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Goodbye to Minden’s Mayor

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When I first learned of the passing of Minden Mayor Bill Robertson, I was shocked and saddened. While I knew of his complications from back surgery, I had no idea things had become “critical.”

It was one of those “you remember where you were when…” moments for me. My wife and I were on our way to Dallas to pick up a print job.

We immediately began discussing our memories of the Mayor Robertson. She had worked for the City in the Recreation Department for a number of years and had to interview with him in order to be considered for her job.

My memories dated back a little further — to my first pair of Buster Brown shoes. My mom would take me to Robertson’s Shoes each year before school started. I vaguely remember being fitted for those shoes.

Stronger memories always involved the newspaper. My Dad told me that reporters needed to make “beat calls” in order to build relationships with their sources. I decided to visit Mayor Robertson as my weekly beat call.

“You are a lot like your dad,” he told me during our first meeting. “I remember when he would call on me as a young man at our shoe store. I always thought a lot of him.”

Our relationship would continue through the years. If major news broke in town, I would walk down to city hall (on of the benefits of working in a small town) and sit in the Mayor’s office for the latest information.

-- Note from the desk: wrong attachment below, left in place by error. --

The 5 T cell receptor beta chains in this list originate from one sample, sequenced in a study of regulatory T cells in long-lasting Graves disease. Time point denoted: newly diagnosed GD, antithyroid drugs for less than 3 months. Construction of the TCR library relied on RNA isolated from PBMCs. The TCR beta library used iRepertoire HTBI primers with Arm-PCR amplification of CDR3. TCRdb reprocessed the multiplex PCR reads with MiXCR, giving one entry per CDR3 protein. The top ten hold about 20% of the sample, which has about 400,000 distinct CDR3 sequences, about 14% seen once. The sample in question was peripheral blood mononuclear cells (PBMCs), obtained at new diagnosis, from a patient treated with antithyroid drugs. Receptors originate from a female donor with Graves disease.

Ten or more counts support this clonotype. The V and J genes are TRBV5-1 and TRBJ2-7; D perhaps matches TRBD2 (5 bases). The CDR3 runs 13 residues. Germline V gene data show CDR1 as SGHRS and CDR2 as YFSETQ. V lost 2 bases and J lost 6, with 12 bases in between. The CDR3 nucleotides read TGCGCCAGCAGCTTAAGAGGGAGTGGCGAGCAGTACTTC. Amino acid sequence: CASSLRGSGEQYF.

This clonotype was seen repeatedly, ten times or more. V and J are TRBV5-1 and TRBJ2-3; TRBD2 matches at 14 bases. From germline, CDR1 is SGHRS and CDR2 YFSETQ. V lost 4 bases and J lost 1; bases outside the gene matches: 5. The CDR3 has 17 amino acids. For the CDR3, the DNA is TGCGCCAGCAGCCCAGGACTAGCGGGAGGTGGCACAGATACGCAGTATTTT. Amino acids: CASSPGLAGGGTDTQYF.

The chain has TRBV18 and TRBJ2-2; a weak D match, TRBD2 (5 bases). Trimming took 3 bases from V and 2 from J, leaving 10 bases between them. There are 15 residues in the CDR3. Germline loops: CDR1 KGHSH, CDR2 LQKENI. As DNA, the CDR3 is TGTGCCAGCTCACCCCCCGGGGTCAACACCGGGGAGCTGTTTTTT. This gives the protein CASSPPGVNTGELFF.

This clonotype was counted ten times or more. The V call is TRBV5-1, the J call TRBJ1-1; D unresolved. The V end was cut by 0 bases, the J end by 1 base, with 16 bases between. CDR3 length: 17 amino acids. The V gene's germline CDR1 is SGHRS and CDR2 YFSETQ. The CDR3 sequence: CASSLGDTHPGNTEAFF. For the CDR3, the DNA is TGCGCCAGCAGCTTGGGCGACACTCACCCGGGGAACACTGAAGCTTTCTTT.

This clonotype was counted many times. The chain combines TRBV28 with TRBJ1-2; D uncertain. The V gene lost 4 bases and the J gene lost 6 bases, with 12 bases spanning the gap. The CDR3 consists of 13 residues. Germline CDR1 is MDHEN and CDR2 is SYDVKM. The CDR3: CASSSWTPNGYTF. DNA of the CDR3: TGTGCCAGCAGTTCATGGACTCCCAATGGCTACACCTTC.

I remember one visit during an ice storm when the power was out throughout town. As I sat in his office, he was working two-way radios in contact with the “Steam plant” to get power restored. Even in the midst of the work, he took time out to let me know what was happening so I could get a story done. That’s just the way he always operated.

As I grew within the company, I passed the baton of making the beat call with Mayor Robertson to each managing editor I hired. From Tracy Campbell and Allen J.M. Smith, to Mike McNeil and Josh Beavers, they all had regular visits with the mayor.

He took time with each, building a lasting relationship and sharing his vision for Minden. Some of his ideas came to pass, while others didn’t. However, all were geared to improving Minden for its citizens.

Mayor Robertson’s death leaves a void for my hometown. It will be strange to see another in the “Mayor’s” office.

I hope the next person to take reins will love Minden as much as Mayor Robertson did. We are a better community because of him.

God Bless you, Bill. We miss you already.

 

 

David Specht Jr. is President of Specht Newspapers, Inc., and Publisher of the Bossier Press-Tribune. Follow his blog at www.DavidASpecht.com